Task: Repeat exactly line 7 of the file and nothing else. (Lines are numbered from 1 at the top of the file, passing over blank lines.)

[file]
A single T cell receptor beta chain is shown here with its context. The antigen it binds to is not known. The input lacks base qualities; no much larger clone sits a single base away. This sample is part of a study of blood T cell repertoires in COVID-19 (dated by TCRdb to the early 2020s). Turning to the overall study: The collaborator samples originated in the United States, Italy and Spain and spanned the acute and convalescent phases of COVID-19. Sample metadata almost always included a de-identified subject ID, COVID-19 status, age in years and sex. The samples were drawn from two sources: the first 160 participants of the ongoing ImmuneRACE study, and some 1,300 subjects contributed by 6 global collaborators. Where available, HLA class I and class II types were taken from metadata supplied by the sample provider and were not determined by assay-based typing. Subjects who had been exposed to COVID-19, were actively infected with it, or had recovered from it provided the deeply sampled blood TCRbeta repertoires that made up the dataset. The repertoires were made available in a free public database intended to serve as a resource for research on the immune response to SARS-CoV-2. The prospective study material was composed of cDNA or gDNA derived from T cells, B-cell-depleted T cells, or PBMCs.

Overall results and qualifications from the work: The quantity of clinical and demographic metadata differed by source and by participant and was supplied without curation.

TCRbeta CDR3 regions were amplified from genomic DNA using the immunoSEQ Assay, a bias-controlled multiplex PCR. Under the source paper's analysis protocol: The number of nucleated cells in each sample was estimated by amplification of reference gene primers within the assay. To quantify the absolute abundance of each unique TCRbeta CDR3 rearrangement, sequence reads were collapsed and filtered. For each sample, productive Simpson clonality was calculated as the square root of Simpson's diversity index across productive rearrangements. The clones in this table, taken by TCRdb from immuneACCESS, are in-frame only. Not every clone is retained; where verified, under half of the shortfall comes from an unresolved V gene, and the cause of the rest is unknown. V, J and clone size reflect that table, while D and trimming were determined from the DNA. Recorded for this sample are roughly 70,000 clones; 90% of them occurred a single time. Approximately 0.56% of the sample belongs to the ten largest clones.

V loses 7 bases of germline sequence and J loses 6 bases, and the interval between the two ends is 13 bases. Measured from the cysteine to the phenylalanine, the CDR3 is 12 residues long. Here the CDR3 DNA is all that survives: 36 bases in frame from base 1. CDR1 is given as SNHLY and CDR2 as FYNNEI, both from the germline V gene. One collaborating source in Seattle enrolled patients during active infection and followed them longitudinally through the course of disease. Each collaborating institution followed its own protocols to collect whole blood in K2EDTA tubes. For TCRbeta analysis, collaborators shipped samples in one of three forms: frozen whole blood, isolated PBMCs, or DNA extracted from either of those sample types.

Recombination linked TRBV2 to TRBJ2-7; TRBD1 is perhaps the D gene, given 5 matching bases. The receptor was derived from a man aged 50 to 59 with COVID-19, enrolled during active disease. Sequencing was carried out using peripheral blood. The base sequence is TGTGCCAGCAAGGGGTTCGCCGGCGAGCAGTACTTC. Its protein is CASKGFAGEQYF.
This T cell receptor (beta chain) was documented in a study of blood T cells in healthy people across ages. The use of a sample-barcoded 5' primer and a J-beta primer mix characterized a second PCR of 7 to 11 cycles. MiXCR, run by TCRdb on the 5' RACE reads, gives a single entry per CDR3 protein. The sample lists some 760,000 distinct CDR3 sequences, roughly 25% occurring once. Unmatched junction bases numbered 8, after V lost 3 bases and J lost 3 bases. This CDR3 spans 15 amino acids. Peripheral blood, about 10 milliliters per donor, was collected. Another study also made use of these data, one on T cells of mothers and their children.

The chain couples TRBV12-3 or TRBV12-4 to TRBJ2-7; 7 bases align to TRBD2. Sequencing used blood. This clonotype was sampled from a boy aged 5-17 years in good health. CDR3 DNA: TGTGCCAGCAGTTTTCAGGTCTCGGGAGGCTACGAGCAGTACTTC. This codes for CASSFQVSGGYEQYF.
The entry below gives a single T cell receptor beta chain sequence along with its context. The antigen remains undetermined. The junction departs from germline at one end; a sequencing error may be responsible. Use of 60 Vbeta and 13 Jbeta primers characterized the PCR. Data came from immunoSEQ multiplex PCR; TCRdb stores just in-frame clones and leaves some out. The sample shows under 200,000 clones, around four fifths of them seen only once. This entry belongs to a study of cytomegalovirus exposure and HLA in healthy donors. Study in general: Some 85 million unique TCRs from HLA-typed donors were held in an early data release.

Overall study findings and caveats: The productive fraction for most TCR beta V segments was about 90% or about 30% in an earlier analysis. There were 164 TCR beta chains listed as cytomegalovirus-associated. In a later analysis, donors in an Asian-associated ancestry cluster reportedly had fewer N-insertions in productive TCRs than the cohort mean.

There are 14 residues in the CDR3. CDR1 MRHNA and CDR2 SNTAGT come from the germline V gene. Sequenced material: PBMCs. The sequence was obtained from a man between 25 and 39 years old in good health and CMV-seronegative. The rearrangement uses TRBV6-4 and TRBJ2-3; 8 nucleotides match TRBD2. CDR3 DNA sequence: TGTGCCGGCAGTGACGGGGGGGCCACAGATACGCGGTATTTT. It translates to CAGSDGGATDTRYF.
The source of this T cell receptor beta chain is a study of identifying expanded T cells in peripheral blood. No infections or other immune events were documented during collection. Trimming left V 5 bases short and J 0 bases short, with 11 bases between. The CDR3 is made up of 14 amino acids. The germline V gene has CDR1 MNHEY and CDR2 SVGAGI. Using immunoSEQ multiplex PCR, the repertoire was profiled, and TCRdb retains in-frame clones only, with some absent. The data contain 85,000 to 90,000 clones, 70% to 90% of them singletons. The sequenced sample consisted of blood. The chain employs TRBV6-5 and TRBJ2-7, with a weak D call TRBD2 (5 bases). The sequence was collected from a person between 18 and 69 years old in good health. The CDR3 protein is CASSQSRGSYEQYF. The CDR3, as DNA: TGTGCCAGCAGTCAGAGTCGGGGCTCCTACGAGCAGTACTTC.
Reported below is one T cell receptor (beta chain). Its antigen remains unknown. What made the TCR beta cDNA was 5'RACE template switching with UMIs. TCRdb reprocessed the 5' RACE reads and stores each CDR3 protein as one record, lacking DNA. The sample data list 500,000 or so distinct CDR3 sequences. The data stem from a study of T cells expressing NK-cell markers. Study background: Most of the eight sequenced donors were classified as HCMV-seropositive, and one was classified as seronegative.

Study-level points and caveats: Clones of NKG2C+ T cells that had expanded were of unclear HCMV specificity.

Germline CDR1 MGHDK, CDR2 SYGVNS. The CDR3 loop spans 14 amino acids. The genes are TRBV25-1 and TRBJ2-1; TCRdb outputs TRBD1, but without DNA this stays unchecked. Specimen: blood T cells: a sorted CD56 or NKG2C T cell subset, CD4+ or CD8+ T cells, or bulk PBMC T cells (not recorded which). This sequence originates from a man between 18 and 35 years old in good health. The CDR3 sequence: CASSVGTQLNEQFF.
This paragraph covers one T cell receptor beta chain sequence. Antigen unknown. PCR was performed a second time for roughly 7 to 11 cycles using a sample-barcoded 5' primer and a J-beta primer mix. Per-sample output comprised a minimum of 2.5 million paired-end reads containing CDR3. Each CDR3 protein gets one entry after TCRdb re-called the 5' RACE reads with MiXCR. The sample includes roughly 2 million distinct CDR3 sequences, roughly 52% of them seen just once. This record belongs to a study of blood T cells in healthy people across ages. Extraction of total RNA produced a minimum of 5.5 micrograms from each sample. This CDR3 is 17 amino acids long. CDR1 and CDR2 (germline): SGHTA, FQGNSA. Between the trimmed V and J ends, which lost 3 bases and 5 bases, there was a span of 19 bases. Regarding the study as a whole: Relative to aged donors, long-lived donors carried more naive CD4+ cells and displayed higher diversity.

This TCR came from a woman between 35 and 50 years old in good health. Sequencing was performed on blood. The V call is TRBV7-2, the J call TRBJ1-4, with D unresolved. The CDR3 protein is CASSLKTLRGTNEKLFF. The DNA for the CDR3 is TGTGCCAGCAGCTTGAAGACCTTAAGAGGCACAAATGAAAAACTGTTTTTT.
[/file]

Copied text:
The chain couples TRBV12-3 or TRBV12-4 to TRBJ2-7; 7 bases align to TRBD2. Sequencing used blood. This clonotype was sampled from a boy aged 5-17 years in good health. CDR3 DNA: TGTGCCAGCAGTTTTCAGGTCTCGGGAGGCTACGAGCAGTACTTC. This codes for CASSFQVSGGYEQYF.